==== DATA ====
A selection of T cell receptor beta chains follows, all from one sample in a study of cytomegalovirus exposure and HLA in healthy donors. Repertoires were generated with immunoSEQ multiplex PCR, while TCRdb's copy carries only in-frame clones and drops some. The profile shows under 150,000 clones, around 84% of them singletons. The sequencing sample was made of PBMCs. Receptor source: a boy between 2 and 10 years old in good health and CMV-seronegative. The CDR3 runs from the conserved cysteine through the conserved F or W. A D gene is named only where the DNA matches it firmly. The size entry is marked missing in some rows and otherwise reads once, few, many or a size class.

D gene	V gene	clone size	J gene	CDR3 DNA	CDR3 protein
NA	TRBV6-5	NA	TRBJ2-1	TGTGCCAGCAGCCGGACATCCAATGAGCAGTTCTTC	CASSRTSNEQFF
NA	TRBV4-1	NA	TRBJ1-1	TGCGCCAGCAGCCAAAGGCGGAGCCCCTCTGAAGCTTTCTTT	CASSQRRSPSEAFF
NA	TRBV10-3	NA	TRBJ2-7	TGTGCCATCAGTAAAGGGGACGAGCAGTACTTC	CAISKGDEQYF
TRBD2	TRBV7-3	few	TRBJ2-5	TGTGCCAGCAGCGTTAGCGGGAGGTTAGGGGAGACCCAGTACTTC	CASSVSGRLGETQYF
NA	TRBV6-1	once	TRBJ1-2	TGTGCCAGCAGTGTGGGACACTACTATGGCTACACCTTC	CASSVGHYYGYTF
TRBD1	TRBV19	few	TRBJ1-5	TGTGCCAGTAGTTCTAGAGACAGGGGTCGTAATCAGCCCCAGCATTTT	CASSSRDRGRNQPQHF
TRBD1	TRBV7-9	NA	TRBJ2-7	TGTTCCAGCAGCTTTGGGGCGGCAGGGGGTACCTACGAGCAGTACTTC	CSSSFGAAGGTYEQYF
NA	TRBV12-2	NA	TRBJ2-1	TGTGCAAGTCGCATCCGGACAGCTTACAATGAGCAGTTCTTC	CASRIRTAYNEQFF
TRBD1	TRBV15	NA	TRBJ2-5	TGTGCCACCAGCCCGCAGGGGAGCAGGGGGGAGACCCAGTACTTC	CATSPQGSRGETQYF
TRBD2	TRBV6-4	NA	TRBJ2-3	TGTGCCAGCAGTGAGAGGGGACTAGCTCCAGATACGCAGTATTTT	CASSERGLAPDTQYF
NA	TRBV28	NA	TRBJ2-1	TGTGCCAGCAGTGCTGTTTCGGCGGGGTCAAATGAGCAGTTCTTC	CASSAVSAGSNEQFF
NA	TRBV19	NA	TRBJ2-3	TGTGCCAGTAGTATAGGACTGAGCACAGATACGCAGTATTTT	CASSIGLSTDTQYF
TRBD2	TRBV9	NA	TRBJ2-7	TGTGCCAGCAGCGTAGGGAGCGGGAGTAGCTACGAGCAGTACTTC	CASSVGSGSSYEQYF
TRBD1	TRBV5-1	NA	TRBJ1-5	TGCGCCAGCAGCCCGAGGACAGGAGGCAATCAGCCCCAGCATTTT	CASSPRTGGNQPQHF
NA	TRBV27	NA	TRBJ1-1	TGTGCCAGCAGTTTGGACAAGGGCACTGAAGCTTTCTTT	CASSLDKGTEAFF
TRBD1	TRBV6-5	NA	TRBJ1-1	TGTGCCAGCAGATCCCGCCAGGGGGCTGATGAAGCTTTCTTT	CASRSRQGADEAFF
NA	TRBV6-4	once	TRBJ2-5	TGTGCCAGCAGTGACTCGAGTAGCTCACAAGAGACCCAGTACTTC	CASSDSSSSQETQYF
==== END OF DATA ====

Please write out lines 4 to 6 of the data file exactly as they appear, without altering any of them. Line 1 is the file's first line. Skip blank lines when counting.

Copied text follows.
NA	TRBV4-1	NA	TRBJ1-1	TGCGCCAGCAGCCAAAGGCGGAGCCCCTCTGAAGCTTTCTTT	CASSQRRSPSEAFF
NA	TRBV10-3	NA	TRBJ2-7	TGTGCCATCAGTAAAGGGGACGAGCAGTACTTC	CAISKGDEQYF
TRBD2	TRBV7-3	few	TRBJ2-5	TGTGCCAGCAGCGTTAGCGGGAGGTTAGGGGAGACCCAGTACTTC	CASSVSGRLGETQYF